Colman says that it is primarily the fault of clouds that predictions of future temperature rises are given with margins of error.
"Very small changes in the way that clouds behave can have a very big impact,'' he says. "One major source of uncertainty of whether we will have warming of 2ºC or 4ºC by the end of the century comes from uncertainty over how clouds will respond."
The future is cloudy
Research published in the journal Science last year looked at the northeast Pacific region and found that low-level clouds seem to thin-out as the oceans get warmer.
A gradual reduction in this cloud cover could already be kick-starting a complex feedback cycle.
Fewer low-level clouds would lead to more sunlight hitting the oceans, causing further warming and further reducing cloud cover.
One US$30 million three-year project, the VAMOS Ocean Cloud Atmosphere Land Study which concludes this year, has seen more than 200 scientists from 10 countries studying the complex feedbacks between clouds, oceans and the land. In particular the team is focussing on the vast decks of clouds, greater in size than the USA, which hover over the Pacific.
These clouds are seen as playing a significant role in the globe's energy balance so understanding their reaction to increased temperatures coming from rising greenhouse gas emissions will be crucial.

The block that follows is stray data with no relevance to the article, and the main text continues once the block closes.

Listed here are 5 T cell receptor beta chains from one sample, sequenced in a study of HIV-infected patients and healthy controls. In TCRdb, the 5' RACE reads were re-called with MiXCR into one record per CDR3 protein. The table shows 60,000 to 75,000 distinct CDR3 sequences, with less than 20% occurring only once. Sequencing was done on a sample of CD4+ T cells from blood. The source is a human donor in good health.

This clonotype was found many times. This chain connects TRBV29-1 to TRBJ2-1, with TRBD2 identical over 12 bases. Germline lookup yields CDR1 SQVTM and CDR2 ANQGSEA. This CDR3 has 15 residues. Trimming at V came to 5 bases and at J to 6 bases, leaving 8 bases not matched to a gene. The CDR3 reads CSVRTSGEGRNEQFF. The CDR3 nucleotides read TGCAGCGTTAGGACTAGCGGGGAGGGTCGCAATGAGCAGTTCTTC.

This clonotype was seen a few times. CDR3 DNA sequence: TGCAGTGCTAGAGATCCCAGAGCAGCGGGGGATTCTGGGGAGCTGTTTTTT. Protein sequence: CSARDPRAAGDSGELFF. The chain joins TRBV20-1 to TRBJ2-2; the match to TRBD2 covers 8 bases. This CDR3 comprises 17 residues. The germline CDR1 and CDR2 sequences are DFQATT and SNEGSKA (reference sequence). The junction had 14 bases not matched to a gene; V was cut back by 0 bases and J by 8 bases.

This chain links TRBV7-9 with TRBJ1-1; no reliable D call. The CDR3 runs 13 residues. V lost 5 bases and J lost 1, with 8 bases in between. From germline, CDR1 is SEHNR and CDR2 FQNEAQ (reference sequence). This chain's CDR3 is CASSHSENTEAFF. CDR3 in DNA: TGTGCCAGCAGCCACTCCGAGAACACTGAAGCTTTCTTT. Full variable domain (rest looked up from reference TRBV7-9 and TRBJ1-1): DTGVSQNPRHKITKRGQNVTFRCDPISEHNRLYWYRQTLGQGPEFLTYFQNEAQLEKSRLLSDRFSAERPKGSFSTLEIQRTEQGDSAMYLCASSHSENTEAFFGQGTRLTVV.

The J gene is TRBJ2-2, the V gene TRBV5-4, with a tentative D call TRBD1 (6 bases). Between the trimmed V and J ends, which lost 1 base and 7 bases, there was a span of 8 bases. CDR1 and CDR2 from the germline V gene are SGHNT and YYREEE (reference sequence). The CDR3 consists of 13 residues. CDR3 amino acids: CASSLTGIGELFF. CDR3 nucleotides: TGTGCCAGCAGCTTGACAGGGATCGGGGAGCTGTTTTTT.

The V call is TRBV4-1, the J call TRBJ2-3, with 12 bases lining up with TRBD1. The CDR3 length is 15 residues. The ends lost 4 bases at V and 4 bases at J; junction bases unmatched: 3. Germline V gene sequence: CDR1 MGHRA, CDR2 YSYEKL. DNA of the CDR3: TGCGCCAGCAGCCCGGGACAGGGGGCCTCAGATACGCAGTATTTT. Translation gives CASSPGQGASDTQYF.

Giving clouds a spray
As well as the generation of greenhouse gases there are other emissions which are taking scientists' interest.
Clouds also need aerosols - tiny particles from both natural and human activities - to be able to form. One research project being part-funded by billionaire Bill Gates is trying to find out if spraying sea water containing salt into the atmosphere could generate whiter clouds in the future.
In 2007, an 11-strong team of researchers including five from Australia used computer models to suggest that an increase in clouds and rainfall observed over parts of Australia since the 1950s was, in part, down to pollution drifting across from Asia. When the researchers removed these human-caused aerosols from their calculations, the models failed to recreate the trends.
But being able to set a benchmark to gauge those long-term changes is tricky. Meteorologists have been keeping daily records of rainfall and temperature since the mid 1800s. Cloud observations have been carried out by people on land and sea but the records don't stretch back as far.
Australia's own Bureau of Meteorology is currently compiling records of observations made at 165 surface stations from 1957 onwards.
Colman says preliminary analysis showed they were consistent with more recent satellite observations which, until recently, have only been able to give a flat picture of cloud. When viewed from space, clouds sitting beneath other clouds are obscured. But researchers like Sherwood and Colman have a new weapon, with data from a sophisticated new group of satellites now becoming available.
"For the first time we are now getting hold of very accurate three-dimensional data,'' says Colman. "It's a very exciting time for cloud science."